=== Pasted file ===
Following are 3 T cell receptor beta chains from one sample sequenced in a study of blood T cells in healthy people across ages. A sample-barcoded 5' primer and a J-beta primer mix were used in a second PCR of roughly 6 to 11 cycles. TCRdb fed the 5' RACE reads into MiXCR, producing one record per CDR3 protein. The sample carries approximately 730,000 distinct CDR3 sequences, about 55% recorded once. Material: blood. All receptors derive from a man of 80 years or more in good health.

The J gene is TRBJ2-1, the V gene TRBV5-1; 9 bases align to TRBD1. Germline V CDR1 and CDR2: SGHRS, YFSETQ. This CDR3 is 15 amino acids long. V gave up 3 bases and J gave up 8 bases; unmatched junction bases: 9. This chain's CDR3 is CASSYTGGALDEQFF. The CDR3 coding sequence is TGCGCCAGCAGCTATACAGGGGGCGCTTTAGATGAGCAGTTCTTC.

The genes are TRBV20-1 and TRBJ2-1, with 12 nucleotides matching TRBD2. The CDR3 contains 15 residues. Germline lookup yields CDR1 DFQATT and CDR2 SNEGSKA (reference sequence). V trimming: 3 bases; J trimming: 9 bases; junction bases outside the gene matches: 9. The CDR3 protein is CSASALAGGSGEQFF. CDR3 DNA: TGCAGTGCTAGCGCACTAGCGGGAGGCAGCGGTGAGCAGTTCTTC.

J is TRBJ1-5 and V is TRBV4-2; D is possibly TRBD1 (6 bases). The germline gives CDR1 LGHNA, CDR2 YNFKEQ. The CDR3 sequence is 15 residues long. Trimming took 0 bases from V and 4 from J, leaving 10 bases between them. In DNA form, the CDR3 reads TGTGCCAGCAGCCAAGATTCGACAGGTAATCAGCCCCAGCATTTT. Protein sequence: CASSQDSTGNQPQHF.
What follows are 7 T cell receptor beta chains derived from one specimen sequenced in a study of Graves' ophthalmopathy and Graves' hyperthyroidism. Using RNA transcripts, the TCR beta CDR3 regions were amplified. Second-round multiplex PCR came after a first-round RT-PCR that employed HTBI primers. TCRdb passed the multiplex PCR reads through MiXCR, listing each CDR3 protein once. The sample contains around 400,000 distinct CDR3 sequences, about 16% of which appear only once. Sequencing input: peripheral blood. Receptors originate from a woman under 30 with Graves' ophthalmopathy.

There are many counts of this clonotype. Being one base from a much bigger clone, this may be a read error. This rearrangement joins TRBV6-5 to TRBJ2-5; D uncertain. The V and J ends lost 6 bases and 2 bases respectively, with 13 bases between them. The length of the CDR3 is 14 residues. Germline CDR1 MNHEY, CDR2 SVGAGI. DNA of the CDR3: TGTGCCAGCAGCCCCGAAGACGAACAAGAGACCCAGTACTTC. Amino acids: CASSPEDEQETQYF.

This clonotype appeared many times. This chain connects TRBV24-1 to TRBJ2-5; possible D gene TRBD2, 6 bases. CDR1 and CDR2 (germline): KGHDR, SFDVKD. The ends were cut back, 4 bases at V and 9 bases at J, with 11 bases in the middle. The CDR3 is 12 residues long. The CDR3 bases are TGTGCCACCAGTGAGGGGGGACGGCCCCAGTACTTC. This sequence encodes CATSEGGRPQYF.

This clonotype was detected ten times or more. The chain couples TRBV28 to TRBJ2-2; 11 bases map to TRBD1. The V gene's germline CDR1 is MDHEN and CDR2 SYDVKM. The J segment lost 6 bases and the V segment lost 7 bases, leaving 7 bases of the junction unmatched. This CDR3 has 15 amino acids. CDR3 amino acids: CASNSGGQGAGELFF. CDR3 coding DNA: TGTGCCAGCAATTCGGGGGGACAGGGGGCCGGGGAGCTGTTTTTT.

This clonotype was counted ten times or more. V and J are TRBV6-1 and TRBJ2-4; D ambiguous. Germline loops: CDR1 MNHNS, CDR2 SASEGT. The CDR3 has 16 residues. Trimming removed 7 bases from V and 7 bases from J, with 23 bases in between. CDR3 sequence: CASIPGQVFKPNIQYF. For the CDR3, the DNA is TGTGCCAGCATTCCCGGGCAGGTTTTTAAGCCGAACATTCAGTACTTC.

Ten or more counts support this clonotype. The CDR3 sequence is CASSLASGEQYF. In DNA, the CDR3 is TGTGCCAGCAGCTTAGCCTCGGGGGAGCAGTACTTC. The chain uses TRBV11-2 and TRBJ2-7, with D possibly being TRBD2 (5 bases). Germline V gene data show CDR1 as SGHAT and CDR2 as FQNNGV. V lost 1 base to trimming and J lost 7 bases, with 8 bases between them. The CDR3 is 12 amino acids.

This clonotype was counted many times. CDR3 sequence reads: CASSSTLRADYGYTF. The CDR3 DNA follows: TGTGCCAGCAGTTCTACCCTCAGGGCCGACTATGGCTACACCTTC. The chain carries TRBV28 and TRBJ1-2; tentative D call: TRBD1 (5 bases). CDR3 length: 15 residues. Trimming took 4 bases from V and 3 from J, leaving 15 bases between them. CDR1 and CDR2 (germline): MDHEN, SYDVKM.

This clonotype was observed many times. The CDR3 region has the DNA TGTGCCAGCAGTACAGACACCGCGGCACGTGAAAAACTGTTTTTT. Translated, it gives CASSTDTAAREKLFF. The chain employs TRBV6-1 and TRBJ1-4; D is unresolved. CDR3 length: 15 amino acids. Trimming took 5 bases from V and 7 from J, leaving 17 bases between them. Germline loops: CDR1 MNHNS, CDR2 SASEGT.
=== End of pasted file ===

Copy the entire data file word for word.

Following are 3 T cell receptor beta chains from one sample sequenced in a study of blood T cells in healthy people across ages. A sample-barcoded 5' primer and a J-beta primer mix were used in a second PCR of roughly 6 to 11 cycles. TCRdb fed the 5' RACE reads into MiXCR, producing one record per CDR3 protein. The sample carries approximately 730,000 distinct CDR3 sequences, about 55% recorded once. Material: blood. All receptors derive from a man of 80 years or more in good health.

The J gene is TRBJ2-1, the V gene TRBV5-1; 9 bases align to TRBD1. Germline V CDR1 and CDR2: SGHRS, YFSETQ. This CDR3 is 15 amino acids long. V gave up 3 bases and J gave up 8 bases; unmatched junction bases: 9. This chain's CDR3 is CASSYTGGALDEQFF. The CDR3 coding sequence is TGCGCCAGCAGCTATACAGGGGGCGCTTTAGATGAGCAGTTCTTC.

The genes are TRBV20-1 and TRBJ2-1, with 12 nucleotides matching TRBD2. The CDR3 contains 15 residues. Germline lookup yields CDR1 DFQATT and CDR2 SNEGSKA (reference sequence). V trimming: 3 bases; J trimming: 9 bases; junction bases outside the gene matches: 9. The CDR3 protein is CSASALAGGSGEQFF. CDR3 DNA: TGCAGTGCTAGCGCACTAGCGGGAGGCAGCGGTGAGCAGTTCTTC.

J is TRBJ1-5 and V is TRBV4-2; D is possibly TRBD1 (6 bases). The germline gives CDR1 LGHNA, CDR2 YNFKEQ. The CDR3 sequence is 15 residues long. Trimming took 0 bases from V and 4 from J, leaving 10 bases between them. In DNA form, the CDR3 reads TGTGCCAGCAGCCAAGATTCGACAGGTAATCAGCCCCAGCATTTT. Protein sequence: CASSQDSTGNQPQHF.
What follows are 7 T cell receptor beta chains derived from one specimen sequenced in a study of Graves' ophthalmopathy and Graves' hyperthyroidism. Using RNA transcripts, the TCR beta CDR3 regions were amplified. Second-round multiplex PCR came after a first-round RT-PCR that employed HTBI primers. TCRdb passed the multiplex PCR reads through MiXCR, listing each CDR3 protein once. The sample contains around 400,000 distinct CDR3 sequences, about 16% of which appear only once. Sequencing input: peripheral blood. Receptors originate from a woman under 30 with Graves' ophthalmopathy.

There are many counts of this clonotype. Being one base from a much bigger clone, this may be a read error. This rearrangement joins TRBV6-5 to TRBJ2-5; D uncertain. The V and J ends lost 6 bases and 2 bases respectively, with 13 bases between them. The length of the CDR3 is 14 residues. Germline CDR1 MNHEY, CDR2 SVGAGI. DNA of the CDR3: TGTGCCAGCAGCCCCGAAGACGAACAAGAGACCCAGTACTTC. Amino acids: CASSPEDEQETQYF.

This clonotype appeared many times. This chain connects TRBV24-1 to TRBJ2-5; possible D gene TRBD2, 6 bases. CDR1 and CDR2 (germline): KGHDR, SFDVKD. The ends were cut back, 4 bases at V and 9 bases at J, with 11 bases in the middle. The CDR3 is 12 residues long. The CDR3 bases are TGTGCCACCAGTGAGGGGGGACGGCCCCAGTACTTC. This sequence encodes CATSEGGRPQYF.

This clonotype was detected ten times or more. The chain couples TRBV28 to TRBJ2-2; 11 bases map to TRBD1. The V gene's germline CDR1 is MDHEN and CDR2 SYDVKM. The J segment lost 6 bases and the V segment lost 7 bases, leaving 7 bases of the junction unmatched. This CDR3 has 15 amino acids. CDR3 amino acids: CASNSGGQGAGELFF. CDR3 coding DNA: TGTGCCAGCAATTCGGGGGGACAGGGGGCCGGGGAGCTGTTTTTT.

This clonotype was counted ten times or more. V and J are TRBV6-1 and TRBJ2-4; D ambiguous. Germline loops: CDR1 MNHNS, CDR2 SASEGT. The CDR3 has 16 residues. Trimming removed 7 bases from V and 7 bases from J, with 23 bases in between. CDR3 sequence: CASIPGQVFKPNIQYF. For the CDR3, the DNA is TGTGCCAGCATTCCCGGGCAGGTTTTTAAGCCGAACATTCAGTACTTC.

Ten or more counts support this clonotype. The CDR3 sequence is CASSLASGEQYF. In DNA, the CDR3 is TGTGCCAGCAGCTTAGCCTCGGGGGAGCAGTACTTC. The chain uses TRBV11-2 and TRBJ2-7, with D possibly being TRBD2 (5 bases). Germline V gene data show CDR1 as SGHAT and CDR2 as FQNNGV. V lost 1 base to trimming and J lost 7 bases, with 8 bases between them. The CDR3 is 12 amino acids.

This clonotype was counted many times. CDR3 sequence reads: CASSSTLRADYGYTF. The CDR3 DNA follows: TGTGCCAGCAGTTCTACCCTCAGGGCCGACTATGGCTACACCTTC. The chain carries TRBV28 and TRBJ1-2; tentative D call: TRBD1 (5 bases). CDR3 length: 15 residues. Trimming took 4 bases from V and 3 from J, leaving 15 bases between them. CDR1 and CDR2 (germline): MDHEN, SYDVKM.

This clonotype was observed many times. The CDR3 region has the DNA TGTGCCAGCAGTACAGACACCGCGGCACGTGAAAAACTGTTTTTT. Translated, it gives CASSTDTAAREKLFF. The chain employs TRBV6-1 and TRBJ1-4; D is unresolved. CDR3 length: 15 amino acids. Trimming took 5 bases from V and 7 from J, leaving 17 bases between them. Germline loops: CDR1 MNHNS, CDR2 SASEGT.